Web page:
I'm trying to switch a high-current, 12V load (large parallel LED strip, with the anode connected to LOAD-) using a PWM chip. My approach right now is to use a Power MOSFET to switch the load; and due to the high capacitance of the gate and higher gate threshold, I'm using a second MOSFET to drive the first MOSFET.

This is the schematic:

MOSFET Circuit Schematic

5V is the output of a linear voltage regulator rated for 800 mA, which I don't think is an issue in this circuit.

The PWM Driver (a WS2801) is pull-down, so both FETs have a pull-up resistor to return the gate voltage to 5V.

I'm seeing that Q1 behaves as expected: when there's no signal applied, Q1 is pulled up high by R8, and conducts. Q1 conducting pulls Q2 low, so Q2 stays "off" in this state.

When a PWM signal is applied, Q1 turns on and off per the signal. However, the Q2 never fully conducts. Upon further inspection, the gate of Q2 never goes above 700 mV or so. It definitely pulses between 0 V(ground) and ~700 mV in a way that matches the PWM signal, so Q1 is definitely conducting, but for some reason the gate of Q2 is never pulled up high to 5V.

I feel like I'm missing something fairly obvious here, but can't figure it out -- why isn't Q2 switching as I expect it to?

  • 1
    \$\begingroup\$ Are you sure that Q2 isn't reversed (source and drain swapped)? The body diode of a reversed Q2 would conduct continously, dropping the 0.7V you are seeing. Also, 10k is way too much resistance for pulling the gate high - Q2 will take forever to switch on fully, heating up in the process, which is really bad considering you want it to switch at a non-zero frequency (PWM). A gate drive of merely 5V doesn't help either, as it slows the switching even further, why not use the 12V you already vave available. Q1 also seems redundant to me. \$\endgroup\$ – jms Oct 31 '19 at 1:05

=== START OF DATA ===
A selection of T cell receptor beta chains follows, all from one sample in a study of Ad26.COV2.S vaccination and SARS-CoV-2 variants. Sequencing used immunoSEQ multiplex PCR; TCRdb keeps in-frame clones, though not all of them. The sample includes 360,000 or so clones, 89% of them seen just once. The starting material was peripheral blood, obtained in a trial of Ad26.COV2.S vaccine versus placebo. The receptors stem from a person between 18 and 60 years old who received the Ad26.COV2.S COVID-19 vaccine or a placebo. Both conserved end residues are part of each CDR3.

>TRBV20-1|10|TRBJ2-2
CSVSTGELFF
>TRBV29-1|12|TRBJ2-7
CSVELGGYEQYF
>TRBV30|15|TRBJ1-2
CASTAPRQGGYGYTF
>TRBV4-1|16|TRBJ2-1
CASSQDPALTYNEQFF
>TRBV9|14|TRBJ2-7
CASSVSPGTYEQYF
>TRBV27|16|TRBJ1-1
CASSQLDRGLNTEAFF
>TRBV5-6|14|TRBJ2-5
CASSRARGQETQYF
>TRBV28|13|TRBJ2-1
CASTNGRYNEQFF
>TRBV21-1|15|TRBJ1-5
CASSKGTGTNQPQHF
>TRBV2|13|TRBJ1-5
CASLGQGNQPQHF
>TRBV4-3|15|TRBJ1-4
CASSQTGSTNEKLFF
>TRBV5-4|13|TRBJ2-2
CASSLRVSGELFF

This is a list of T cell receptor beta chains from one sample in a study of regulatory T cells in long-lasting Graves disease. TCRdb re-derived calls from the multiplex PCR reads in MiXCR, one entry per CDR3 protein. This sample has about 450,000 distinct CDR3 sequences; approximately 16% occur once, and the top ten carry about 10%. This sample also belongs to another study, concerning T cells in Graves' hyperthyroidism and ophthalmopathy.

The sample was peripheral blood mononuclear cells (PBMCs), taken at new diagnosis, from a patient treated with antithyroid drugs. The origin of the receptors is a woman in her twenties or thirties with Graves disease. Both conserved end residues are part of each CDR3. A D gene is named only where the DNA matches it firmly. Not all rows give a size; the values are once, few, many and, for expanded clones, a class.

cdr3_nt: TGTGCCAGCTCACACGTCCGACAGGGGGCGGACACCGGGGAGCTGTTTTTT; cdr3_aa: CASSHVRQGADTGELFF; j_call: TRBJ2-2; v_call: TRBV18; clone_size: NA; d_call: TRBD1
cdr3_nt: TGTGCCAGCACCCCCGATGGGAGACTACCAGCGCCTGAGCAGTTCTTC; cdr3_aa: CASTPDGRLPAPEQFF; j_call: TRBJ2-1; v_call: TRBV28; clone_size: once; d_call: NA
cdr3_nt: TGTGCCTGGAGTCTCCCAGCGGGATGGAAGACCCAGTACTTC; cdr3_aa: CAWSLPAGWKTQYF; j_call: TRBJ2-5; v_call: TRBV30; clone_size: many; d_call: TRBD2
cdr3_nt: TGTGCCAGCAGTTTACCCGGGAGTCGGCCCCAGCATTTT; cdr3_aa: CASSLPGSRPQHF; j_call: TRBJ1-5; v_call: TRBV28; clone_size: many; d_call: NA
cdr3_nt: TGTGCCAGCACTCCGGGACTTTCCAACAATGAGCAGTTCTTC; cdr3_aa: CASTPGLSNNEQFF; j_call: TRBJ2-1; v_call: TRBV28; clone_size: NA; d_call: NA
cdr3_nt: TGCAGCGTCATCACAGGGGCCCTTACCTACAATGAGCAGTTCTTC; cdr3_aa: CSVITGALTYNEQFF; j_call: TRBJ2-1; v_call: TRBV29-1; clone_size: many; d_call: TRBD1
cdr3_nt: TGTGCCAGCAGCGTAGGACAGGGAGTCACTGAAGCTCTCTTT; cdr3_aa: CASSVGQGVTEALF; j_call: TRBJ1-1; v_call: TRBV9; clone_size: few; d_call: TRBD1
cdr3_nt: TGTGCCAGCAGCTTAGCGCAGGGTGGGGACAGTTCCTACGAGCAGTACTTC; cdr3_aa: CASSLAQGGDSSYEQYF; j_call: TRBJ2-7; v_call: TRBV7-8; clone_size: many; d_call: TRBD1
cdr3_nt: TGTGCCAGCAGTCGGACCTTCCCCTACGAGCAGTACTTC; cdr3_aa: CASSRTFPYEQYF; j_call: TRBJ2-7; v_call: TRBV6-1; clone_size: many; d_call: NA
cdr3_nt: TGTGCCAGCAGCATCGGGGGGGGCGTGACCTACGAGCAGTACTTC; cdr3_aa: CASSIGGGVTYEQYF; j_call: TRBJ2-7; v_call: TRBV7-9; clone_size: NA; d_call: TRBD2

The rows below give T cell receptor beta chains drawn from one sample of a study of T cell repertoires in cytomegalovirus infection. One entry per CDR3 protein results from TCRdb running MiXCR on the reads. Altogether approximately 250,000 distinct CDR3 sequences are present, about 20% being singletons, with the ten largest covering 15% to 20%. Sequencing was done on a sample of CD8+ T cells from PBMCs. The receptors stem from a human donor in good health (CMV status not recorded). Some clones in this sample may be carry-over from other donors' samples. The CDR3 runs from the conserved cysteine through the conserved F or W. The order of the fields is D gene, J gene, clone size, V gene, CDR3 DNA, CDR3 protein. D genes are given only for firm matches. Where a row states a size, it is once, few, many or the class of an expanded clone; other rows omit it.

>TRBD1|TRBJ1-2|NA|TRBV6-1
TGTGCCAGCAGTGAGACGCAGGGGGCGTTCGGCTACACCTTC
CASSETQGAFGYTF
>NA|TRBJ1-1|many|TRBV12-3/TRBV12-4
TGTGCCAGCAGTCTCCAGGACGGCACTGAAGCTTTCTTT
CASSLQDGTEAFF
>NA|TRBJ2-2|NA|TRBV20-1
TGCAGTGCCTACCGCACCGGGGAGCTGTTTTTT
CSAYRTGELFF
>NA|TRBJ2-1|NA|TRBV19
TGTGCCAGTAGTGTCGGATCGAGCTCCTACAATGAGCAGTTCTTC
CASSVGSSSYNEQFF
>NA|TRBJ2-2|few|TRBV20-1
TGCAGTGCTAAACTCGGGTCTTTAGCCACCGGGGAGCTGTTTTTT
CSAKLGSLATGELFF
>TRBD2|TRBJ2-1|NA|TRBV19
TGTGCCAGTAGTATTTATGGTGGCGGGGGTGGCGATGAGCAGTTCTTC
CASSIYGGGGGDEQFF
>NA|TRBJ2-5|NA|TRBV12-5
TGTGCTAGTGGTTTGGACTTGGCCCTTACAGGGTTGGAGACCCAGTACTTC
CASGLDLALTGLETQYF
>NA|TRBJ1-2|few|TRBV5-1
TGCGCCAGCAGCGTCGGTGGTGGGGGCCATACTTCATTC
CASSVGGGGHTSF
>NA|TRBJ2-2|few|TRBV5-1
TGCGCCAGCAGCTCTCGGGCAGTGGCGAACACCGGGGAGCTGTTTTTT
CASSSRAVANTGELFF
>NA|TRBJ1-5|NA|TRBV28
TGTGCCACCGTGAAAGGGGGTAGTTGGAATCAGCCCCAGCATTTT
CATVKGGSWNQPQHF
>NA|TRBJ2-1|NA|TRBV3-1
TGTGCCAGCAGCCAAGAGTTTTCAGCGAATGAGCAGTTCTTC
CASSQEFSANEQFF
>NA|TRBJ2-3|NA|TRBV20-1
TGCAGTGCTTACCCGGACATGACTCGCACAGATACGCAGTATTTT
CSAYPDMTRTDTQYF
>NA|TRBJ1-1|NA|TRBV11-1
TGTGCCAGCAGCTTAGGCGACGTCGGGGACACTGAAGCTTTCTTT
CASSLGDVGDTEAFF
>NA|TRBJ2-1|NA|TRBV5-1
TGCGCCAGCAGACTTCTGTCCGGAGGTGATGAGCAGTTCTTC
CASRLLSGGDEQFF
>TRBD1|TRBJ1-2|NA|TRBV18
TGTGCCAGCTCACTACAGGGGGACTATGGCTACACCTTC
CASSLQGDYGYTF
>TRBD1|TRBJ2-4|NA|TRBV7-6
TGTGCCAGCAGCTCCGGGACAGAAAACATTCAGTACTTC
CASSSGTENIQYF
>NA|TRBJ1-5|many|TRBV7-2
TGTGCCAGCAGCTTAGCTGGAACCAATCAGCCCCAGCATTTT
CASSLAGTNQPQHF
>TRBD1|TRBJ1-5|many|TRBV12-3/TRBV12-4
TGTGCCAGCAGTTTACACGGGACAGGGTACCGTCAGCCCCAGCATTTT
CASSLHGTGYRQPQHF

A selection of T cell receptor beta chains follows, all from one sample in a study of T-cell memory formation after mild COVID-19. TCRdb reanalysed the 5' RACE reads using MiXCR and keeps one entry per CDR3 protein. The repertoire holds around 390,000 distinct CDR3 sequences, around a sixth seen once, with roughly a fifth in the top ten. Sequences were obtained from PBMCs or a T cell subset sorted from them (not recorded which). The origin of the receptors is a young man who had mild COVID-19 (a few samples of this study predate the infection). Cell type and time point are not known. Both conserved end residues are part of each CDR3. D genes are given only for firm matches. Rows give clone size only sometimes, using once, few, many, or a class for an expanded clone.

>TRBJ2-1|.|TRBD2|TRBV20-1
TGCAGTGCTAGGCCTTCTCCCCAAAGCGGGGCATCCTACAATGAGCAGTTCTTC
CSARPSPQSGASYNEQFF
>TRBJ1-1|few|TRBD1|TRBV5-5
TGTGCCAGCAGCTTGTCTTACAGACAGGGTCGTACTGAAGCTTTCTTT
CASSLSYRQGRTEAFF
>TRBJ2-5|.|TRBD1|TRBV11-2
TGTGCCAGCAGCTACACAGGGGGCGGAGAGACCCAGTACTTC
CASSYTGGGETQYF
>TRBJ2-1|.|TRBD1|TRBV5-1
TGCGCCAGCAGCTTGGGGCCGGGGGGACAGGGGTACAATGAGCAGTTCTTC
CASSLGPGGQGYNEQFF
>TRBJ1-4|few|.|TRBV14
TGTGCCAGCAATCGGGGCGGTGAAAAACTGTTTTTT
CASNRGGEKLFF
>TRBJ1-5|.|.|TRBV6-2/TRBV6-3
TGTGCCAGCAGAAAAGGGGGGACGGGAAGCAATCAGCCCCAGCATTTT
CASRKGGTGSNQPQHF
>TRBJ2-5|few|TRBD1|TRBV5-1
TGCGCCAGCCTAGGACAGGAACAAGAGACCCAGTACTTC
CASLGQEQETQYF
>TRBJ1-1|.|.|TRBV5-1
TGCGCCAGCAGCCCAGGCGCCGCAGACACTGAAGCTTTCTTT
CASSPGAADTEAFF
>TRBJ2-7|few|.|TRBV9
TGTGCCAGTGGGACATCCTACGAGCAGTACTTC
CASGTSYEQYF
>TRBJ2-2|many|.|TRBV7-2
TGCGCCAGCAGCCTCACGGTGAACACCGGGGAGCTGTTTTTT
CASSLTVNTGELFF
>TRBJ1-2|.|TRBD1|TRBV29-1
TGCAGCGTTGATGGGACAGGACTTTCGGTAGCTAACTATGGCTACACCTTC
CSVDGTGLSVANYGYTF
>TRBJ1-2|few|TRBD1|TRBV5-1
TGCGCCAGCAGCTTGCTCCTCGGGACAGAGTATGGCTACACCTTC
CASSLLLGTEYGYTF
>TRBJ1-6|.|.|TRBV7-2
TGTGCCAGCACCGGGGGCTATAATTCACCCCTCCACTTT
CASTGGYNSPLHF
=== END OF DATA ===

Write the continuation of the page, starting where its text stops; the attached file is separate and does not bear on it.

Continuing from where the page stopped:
• \$\begingroup\$ I don't think it is -- I definitely see the voltage on Q2's gate pulse at the same timing as the incoming PWM signal, but the voltage never goes higher than 700 mV or so. I haven't seen any issues with timing from 5V or 10k resistor; the edges of the pulses are quite clean and square. I tried changing the rail voltage to 12V and saw the same behavior as well. \$\endgroup\$ – nathan lachenmyer Oct 31 '19 at 1:07
  • \$\begingroup\$ What resistance would you recommend for a pullup resistor in this case? At some point in the past it was recommended to me to use 10k as a standard value for pull-ups, and I never bothered to recalculate a more optimal value. \$\endgroup\$ – nathan lachenmyer Oct 31 '19 at 1:09
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    \$\begingroup\$ 10k is indeed good as a pull-up for small signal lines e.g. reset pins - but definitely not gates of power MOSFETs. You want as low as possible, e.g. a 560 ohm resistor from a 12V supply. Even lower values (like 100 ohms) are better, but then you'd need to use a power resistor. Ideally a gate should be driven with a push pull driver - a transistor pulling the gate low, another transistor pulling the gate high, likely both integrated into a purpose made gate driver IC. That said, if the frequency or current is low enough, you can probably get away with using a pull-up resistor. \$\endgroup\$ – jms Oct 31 '19 at 1:23
  • \$\begingroup\$ Ah, I see -- that makes a lot of sense. The PWM signal is pretty slow -- I'm driving LEDs, so the frequency is around 2.5 kHz. I've seen other designs that were similar to this, so assumed it wasn't problematic, but your points are well taken. \$\endgroup\$ – nathan lachenmyer Oct 31 '19 at 1:37

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